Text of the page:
DIY Web Design Mistakes #2 - Splash Pages & Title Tags

posted by Kelsey 30 March 2012

    Flash is a true child of the 90s: Excessive, unwieldy and self-indulgent.

    Seemingly overnight, otherwise normal sites were suddenly bristling with motion effects, even those that had resisted the previous onslaught of animated gifs. 

    And nowhere was this phenomenon manifested more frequently than the animated splash page.

    Given the limits on bandwidth in these early days of the internet (I was still on dial-up when Flash was first released!) it's incredible that we thought it a worthwhile use of our data.

    In truth, splash pages of any kind have never been worth the cost

    We don't measure that cost in bandwidth however. 

    It's measured in lost customers.

    The splash page easily represents the biggest barrier to entry any site can place in front of its visitors. It's well documented elsewhere that just having a splash page, even with a 'skip intro' link, can increase bounce rates enormously.

    If you don't allow visitors to skip it's an absolute disaster.

    Splash pages are borne of the understandable passion a business owner has for their enterprise. They care about what they do, they want to express how much it means to them and give it an appropriately magnificent gateway so that the rest of the world can appreciate it too.

    Except those same business owners absolutely loathe being forced to sit through the splash pages of other websites.

    Splash pages, especially the animated variety, are the most self-indulgent work you can throw on the web. 

    When we search for content online we want relevant results and fast information. We open ten tabs at a time and immediately close the ones that don't give us what we're looking for at a glance.

    Splash pages kill your conversion rate and annoy your audience.

    Google agrees, at times even including a 'skip intro' link in the actual search result!

    For example:

    Splash page example SEO listing

    This designer has made three crucial mistakes:

    • Using a splash page
    • Giving the page a title of 'Flash Intro'
    • Not reviewing their search results listing

    This last point was the subject of DIY Web Design Mistakes #1 - in this case the only non-Flash content on the page is the 'Skip Flash Intro' text, so that's all that shows up in their search listing. What a waste.

    This business is losing out not only on the valuable SEO potential that a keyword rich page title and an informative search result can bring but then proceeds to annoy the few visitors who do arrive with an animated splash page!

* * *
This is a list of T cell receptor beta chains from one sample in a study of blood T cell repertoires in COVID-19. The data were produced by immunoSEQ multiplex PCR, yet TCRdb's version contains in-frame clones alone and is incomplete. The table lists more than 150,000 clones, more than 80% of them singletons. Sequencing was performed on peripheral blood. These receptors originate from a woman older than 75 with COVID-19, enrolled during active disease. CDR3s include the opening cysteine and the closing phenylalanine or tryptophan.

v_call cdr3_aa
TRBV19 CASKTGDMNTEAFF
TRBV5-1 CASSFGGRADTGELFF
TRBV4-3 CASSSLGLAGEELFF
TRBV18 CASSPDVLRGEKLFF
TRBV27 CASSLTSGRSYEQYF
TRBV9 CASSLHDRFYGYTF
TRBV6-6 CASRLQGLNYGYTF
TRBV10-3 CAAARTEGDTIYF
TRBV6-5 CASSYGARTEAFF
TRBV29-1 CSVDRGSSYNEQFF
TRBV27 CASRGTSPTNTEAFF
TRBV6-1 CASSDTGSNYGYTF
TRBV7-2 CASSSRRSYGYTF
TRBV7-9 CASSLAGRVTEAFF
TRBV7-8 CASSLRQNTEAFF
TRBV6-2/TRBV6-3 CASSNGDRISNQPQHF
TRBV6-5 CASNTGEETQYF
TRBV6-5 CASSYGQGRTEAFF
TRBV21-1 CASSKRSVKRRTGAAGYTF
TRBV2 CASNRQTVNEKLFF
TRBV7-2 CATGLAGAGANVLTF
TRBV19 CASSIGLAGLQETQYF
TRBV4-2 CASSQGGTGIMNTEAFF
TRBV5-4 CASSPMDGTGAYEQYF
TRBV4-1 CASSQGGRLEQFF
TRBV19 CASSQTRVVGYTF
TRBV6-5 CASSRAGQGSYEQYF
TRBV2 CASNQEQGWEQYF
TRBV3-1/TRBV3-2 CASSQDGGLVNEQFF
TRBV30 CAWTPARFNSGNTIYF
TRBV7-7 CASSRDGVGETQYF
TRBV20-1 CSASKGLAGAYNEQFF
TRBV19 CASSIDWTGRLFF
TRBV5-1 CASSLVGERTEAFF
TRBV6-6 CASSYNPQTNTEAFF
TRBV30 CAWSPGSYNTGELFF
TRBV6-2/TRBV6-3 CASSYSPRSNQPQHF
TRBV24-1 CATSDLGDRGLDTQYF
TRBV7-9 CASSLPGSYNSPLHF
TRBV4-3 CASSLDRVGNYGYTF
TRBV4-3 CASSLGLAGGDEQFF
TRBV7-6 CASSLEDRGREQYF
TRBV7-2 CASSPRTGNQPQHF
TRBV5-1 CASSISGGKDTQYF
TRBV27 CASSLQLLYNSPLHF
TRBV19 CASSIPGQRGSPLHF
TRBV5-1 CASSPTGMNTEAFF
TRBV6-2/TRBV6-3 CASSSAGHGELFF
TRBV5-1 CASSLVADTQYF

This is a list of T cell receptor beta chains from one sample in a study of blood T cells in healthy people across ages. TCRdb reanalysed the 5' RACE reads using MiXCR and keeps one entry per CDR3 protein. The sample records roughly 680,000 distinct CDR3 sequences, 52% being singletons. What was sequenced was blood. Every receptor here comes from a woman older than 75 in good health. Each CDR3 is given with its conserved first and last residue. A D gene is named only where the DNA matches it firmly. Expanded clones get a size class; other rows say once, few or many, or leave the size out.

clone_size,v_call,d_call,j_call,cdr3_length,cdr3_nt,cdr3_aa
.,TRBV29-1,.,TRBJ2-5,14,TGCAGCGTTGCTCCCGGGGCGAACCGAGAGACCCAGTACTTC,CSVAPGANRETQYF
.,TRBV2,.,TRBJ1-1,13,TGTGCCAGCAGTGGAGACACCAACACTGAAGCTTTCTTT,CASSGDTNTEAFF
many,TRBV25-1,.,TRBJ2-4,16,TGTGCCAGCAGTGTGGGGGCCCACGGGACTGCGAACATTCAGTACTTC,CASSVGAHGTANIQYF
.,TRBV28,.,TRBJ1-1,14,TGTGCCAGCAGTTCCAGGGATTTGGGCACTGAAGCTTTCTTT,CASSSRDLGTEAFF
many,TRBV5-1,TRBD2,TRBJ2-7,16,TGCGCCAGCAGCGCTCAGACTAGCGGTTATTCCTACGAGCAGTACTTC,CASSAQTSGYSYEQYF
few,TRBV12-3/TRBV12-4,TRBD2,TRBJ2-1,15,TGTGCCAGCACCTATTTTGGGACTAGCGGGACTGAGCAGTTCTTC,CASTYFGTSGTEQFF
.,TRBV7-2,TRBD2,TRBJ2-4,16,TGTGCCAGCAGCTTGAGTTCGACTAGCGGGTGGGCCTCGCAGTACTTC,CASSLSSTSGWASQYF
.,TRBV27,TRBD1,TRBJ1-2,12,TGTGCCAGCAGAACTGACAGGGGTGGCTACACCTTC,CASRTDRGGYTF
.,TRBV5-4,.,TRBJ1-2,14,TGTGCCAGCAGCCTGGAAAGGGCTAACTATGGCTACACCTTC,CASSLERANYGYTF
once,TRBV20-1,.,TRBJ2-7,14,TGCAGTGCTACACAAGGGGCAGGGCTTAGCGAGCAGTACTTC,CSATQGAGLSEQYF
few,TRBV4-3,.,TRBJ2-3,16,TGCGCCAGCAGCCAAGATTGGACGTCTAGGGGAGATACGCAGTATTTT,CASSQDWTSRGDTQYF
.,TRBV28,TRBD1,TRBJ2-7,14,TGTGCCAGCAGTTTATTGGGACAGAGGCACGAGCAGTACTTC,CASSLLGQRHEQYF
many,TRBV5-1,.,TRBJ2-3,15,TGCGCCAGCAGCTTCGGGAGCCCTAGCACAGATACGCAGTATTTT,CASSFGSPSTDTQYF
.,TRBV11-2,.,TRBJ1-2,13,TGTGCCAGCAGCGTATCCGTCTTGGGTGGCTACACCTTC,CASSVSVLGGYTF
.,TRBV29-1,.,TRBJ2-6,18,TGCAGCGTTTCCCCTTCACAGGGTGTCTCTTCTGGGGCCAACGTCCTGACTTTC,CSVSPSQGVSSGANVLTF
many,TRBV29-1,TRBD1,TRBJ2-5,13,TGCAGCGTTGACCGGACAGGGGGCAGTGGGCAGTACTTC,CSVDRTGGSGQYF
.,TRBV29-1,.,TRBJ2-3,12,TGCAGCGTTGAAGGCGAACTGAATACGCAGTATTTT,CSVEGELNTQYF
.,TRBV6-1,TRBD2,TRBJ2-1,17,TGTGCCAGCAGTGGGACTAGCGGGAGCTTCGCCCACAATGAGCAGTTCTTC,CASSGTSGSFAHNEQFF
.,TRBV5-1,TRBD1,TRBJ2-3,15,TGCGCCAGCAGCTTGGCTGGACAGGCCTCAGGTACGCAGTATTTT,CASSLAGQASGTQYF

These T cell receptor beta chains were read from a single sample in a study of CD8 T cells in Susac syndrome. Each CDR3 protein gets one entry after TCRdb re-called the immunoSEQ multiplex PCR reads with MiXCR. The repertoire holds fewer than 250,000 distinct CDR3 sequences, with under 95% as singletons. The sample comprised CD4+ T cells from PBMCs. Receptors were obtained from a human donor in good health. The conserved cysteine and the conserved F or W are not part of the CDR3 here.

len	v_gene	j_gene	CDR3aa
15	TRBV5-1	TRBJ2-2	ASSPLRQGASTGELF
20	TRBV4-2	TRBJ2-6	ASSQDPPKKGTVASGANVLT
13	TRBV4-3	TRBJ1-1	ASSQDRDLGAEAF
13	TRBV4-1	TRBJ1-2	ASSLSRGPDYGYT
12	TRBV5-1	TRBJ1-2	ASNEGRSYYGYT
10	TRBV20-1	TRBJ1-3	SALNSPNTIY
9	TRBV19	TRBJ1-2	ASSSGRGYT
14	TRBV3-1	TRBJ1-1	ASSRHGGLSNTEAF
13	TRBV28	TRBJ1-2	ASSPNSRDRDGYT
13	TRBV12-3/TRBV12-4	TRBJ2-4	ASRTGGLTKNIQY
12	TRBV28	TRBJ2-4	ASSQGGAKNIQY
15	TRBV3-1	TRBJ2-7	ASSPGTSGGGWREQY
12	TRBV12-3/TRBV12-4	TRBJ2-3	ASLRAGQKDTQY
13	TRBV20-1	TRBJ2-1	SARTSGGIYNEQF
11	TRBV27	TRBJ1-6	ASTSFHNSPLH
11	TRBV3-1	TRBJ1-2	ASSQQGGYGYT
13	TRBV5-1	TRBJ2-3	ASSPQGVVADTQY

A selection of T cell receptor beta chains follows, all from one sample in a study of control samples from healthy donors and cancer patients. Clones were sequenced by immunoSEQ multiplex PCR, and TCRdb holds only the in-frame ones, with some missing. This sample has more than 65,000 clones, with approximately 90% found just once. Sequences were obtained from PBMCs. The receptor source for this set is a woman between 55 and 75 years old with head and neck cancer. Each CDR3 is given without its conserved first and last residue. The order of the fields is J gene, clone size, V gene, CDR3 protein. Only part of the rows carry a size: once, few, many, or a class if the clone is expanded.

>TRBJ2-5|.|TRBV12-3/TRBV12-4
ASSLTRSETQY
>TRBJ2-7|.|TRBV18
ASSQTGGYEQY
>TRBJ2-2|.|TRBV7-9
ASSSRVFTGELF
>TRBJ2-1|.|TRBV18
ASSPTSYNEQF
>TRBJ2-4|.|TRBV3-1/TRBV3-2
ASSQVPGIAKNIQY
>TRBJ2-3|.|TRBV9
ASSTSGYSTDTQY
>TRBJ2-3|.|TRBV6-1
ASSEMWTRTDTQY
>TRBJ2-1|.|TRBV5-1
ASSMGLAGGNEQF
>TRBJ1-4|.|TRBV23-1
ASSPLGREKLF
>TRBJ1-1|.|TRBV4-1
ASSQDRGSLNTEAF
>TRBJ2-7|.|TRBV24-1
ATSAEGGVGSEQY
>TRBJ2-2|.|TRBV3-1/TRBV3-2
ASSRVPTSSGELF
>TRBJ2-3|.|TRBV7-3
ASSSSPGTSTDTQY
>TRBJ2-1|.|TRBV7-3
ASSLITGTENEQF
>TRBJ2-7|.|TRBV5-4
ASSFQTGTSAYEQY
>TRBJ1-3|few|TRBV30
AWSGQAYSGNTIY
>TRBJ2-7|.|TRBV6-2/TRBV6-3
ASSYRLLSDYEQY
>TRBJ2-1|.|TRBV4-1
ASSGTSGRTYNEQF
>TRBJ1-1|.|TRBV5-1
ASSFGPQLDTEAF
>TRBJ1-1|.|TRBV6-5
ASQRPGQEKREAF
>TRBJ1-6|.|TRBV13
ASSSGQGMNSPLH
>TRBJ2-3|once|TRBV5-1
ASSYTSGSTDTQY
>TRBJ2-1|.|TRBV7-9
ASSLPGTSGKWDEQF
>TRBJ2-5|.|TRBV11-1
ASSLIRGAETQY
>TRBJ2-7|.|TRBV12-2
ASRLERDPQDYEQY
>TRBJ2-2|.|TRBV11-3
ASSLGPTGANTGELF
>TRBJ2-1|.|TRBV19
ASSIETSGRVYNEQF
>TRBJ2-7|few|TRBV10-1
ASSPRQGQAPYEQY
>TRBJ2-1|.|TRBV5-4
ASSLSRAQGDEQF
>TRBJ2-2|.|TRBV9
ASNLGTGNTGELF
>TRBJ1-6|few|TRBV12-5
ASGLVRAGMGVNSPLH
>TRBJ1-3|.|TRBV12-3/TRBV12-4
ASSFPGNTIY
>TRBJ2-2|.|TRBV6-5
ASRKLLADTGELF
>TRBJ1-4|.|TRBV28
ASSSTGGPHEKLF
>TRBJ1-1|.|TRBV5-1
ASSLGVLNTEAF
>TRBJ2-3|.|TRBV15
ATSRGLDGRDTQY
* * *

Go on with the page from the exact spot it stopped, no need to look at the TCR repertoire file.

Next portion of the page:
Further, the main menu of the site lists the 'Flash Intro' as the first menu item - ahead of even the home page:

    Poor user interface

    I suspect this comes down to the use of Plesk SiteBuilder to construct the site, so I won't be overly critical of the designer in this case. It's still a terrible, terrible waste of the primary menu position.

    Keyword rich title tags are vital for SEO

    In researching this post I realised that websites with poorly optimised page titles simply don't appear in search results for generic terms.

    It's only when you start to search for specific business names that you see these sorts of mistakes.

    But as I've explained in my previous post, "Businesses, Brands and Effective Keywords" using your own business name as a search term is a fruitless endeavour:

    Outside of your existing clientele no-one knows who you are.

    To try to rank #1 for your own business name can be quite easy. To rank highly for the terms people are using to search for your kind of business is a lot harder.

    While page titles and splash pages won't cure all your SEO ills, they need to be part of the overall strategy for your site.

    It's important to remember that while SEO focusses on getting traffic to your site, equally important is what happens once visitors are on-site.

    Clear page titles, accurate search descriptions and simple navigation all contribute to a good search result, in addition to keeping visitors on the page once they arrive.

    About the author

    Kelsey

    Kelsey

    Kelsey Brookes is a professional designer, online strategist and writer.

    From the late 90s Kelsey managed the multimedia and film courses at the prestigious Computer Graphics College, Sydney and eventually founded the Melbourne chapter of the college.

    At the same time, Kelsey was a feature writer for Digital Media World magazine, interviewing subjects from the Australian and overseas film and production industries.

    Since 1999 Kelsey has managed thinksync, providing design, online strategy and marketing services to clients around Australia.

    E-mail: This e-mail address is being protected from spambots. You need JavaScript enabled to view it
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